Are We Literally Living in “1984” or Did You Just Not Read the Book?

An examination of Orwell’s masterpiece and if we are really living in those Orwellian times

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Henry Bloss, Editorial Board

A lot has happened in 2021. A riot stormed the Capitol, a new president was inaugurated, a stock market crash changed the trajectory of Wall Street. However, one phenomenon has taken social media by storm: the “Literally 1984” phenomenon. Participants take any policy remotely authoritarian that is proposed by the opposing political faction and say that we are “literally living in 1984.” How accurate is this claim? Well, as someone who’s read the book several times, let’s dig in.

Many people have opinions concerning Orwell and his writing, having never read his literature or studied his life. The most common opinion is that Orwell was anti-communist and by nature, right-wing. However, nothing could be farther from the truth. Orwell (named Eric Blair at birth) identified himself as a Democratic Socialist, though his ideology aligns more with that of a Social Democrat. Blair simply detested the bastardization of Marxist theory to support totalitarian regimes, hence Animal Farm.

The misunderstanding of Orwell continues into 1984, a book which has come to represent the modern totalitarian state. In the text, all party members of Airstrip-One are closely monitored through telescreens and are encouraged to report their neighbors to the government of Oceania, the governing state. The regiment of daily life is strictly maintained. So on the surface, this comparison seems to make sense.

But let’s delve deeper: is the world of 1984 really just about totalitarianism? Ironically, to answer this question we must look outside the knowledge contained just within the book and study another, lesser known piece: “Politics and the English Language,” an essay written by Orwell. In “Politics,” Orwell argues that language itself is being devalued at a structural level to manipulate the general public into forming opinions. He concluded that pretentious diction, inciteful words, false modifiers, and dangling prepositions, among other literary traps have become commonplace in modern diction. Unintentionally, I’m committing all his various crimes in this piece– it’s so common it’s impossible not to.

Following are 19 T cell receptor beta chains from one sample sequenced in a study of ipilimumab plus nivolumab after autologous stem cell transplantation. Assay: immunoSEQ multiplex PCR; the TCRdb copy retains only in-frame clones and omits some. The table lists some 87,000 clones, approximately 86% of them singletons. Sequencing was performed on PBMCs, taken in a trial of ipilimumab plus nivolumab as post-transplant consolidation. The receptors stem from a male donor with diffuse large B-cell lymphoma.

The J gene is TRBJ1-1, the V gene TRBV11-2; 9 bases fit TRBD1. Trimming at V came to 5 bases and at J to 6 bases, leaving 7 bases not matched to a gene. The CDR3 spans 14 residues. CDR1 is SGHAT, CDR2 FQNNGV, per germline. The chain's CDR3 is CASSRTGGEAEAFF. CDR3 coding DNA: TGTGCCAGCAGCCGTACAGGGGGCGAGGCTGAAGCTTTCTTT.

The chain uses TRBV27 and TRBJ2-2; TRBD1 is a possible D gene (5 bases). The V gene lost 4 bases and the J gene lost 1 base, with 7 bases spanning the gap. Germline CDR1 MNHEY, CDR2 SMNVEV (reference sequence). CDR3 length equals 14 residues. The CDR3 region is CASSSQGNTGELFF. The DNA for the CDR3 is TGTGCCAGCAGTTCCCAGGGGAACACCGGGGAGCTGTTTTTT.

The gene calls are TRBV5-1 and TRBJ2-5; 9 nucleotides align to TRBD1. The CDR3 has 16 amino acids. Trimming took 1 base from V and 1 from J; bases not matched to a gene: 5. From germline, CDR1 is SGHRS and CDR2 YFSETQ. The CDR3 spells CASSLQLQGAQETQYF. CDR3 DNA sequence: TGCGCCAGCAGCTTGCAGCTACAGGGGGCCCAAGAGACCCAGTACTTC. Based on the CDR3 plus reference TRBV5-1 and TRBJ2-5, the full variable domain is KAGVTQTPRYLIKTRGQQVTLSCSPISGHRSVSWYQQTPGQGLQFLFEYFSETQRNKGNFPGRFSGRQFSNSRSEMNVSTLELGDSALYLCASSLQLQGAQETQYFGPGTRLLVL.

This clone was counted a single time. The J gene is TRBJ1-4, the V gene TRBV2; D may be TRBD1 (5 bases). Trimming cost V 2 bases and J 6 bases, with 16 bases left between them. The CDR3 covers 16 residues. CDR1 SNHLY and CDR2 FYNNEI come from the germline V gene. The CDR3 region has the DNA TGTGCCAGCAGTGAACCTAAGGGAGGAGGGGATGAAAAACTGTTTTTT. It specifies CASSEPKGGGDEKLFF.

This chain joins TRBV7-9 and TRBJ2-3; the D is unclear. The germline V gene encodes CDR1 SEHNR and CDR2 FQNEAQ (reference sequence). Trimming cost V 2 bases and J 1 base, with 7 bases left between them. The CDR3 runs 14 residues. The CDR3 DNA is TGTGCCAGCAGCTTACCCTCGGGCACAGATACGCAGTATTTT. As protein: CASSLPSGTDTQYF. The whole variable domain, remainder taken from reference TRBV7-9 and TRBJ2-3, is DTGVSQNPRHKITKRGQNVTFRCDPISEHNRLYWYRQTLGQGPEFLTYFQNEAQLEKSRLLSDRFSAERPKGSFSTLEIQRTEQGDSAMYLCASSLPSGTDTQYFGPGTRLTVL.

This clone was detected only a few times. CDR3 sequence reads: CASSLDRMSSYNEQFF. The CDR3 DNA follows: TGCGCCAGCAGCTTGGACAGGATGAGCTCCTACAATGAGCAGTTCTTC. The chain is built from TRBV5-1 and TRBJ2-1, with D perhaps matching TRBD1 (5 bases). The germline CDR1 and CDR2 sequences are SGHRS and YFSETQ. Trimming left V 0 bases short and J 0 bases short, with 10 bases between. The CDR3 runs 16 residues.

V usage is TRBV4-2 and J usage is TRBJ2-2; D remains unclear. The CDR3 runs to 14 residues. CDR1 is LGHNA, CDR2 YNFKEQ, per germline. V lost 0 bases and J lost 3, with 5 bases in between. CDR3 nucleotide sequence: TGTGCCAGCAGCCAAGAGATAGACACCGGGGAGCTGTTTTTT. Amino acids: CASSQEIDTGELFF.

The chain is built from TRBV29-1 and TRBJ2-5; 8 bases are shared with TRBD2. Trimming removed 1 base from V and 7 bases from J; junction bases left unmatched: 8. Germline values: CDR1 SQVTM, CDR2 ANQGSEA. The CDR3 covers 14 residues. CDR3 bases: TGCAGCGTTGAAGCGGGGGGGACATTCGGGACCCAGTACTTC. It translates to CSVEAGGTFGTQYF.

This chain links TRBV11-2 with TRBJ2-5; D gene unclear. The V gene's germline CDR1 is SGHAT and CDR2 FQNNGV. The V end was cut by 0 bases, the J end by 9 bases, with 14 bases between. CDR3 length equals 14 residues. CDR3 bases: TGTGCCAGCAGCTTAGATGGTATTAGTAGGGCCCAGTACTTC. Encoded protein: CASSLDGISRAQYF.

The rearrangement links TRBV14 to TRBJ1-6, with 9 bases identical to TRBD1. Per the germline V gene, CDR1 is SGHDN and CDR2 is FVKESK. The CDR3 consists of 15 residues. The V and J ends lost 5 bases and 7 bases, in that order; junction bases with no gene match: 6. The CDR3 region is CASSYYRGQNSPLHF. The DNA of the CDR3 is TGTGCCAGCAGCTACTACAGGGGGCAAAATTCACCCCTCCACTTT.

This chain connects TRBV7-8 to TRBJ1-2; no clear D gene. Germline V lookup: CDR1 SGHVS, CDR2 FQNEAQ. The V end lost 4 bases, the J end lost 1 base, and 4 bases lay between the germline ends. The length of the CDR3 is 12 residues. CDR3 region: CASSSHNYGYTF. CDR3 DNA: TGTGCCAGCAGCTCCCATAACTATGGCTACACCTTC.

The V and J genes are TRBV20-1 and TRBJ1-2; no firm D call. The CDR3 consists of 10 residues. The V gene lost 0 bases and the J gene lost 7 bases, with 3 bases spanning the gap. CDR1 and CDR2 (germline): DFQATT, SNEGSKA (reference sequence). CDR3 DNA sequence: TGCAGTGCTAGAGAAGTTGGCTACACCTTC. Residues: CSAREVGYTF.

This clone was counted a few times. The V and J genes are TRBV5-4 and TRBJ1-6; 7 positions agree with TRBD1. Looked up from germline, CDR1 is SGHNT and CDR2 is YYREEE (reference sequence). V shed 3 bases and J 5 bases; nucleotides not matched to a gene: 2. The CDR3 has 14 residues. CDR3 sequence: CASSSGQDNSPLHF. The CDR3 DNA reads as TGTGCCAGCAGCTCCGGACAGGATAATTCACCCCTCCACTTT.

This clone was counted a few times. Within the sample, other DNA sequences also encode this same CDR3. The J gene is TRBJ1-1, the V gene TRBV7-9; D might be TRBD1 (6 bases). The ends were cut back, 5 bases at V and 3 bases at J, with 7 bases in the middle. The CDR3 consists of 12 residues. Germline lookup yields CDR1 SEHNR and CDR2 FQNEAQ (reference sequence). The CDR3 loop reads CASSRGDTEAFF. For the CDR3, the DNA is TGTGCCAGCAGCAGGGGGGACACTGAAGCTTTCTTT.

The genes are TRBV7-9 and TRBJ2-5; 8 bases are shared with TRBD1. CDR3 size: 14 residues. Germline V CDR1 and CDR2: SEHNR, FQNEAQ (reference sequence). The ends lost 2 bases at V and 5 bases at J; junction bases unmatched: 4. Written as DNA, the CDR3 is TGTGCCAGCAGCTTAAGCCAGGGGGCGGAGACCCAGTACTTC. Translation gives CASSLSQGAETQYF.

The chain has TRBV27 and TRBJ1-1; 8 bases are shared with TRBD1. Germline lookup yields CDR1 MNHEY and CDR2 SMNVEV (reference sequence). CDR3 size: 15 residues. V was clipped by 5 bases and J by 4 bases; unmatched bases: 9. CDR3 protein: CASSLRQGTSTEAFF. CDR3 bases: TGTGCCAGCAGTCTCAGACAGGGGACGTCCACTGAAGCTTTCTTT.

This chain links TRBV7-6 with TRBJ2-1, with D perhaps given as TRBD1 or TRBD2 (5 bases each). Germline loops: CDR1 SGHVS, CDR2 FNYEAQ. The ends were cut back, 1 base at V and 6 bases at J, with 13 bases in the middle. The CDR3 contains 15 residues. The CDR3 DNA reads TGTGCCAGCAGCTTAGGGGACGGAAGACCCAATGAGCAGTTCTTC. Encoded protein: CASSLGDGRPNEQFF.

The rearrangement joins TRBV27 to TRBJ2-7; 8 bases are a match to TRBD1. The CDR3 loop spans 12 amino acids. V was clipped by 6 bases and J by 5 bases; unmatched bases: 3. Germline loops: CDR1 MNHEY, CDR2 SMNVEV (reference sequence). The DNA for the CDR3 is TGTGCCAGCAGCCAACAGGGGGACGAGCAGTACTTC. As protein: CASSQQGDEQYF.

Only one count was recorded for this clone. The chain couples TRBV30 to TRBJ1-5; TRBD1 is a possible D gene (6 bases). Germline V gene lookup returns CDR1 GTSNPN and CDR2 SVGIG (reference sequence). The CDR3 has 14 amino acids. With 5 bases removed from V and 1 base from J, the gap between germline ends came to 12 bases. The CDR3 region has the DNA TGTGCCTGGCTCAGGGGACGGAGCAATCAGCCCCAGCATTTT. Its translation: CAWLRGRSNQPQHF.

Orwell was deeply concerned with the use of language to meet political needs. For example, he spoke against the words frequently in Marxist literature such as “bourgeoisie,” “proletariat,” and others. Master manipulators will often specifically employ words they know have lost their meaning to cow their followers into submission. Knowing this context, let’s re-examine 1984.

Now, we can see that 1984 is more than just simple totalitarianism. The motto says it all: “War is peace, freedom is slavery, ignorance is strength.” The state in the book is engaged in a deliberate attempt to undermine reality through language, and thus, seize control of the minds of their subjects.

The government of Oceania is engaged in an effort to control language in its entirety, and thus history. Our protagonist, Winston, engages in attempts to rewrite history to bend it to the will of the state– erasing and changing texts at will. The government regularly engages in tactics designed to undermine reality through aggressive propaganda like falsifying statistics and constantly altering the state of affairs of warfare. Ingsoc, the ruling party, regularly engages in “doublespeak,” a language practice that describes the opposite of reality, thus obscuring and distorting the meaning of words (see the motto). The government is even attempting to alter language itself through a new form of communication called “newspeak,” where scholars in the Ministry of Truth (another example of doublespeak) attempt to breed out rebellious or complex words which encourage independent thought (“bad” becomes “ungood”).

The Party seeks to maintain control of their subjects down to their very minds. Orwell sees language as the key to the mind. Therefore, the Party seeks to control language to the point where when they say that “2+2=5,” their subjects believe them. This example is the key to 1984: not simply totalitarianism but complete linguistic control.
So, are we “literally living in 1984?”

I’ll break from literary experts and say yes, with Twitter being one such symptom. But the problem runs deeper. We already regularly see examples of doublespeak (the naming of the “Department of Defense” for an agency which regularly engages in oversea wars and the “National Security Apparatus” for an organization who spies on its own citizens). Our media and social platforms seek to control our very thoughts through the manipulation of facts to fit an agenda. Governments and people deliberately lie to our faces every day, and not only do we let them, but we believe them. The only barrier holding us back from such extensive control of language is the battle between political factions. Each and every party engages in Orwellian tactics to reach their agenda. And this is the true lesson of this piece. Hallmarks of 1984 are everywhere around us. So stay vigilant and be watchful– question anything and everything.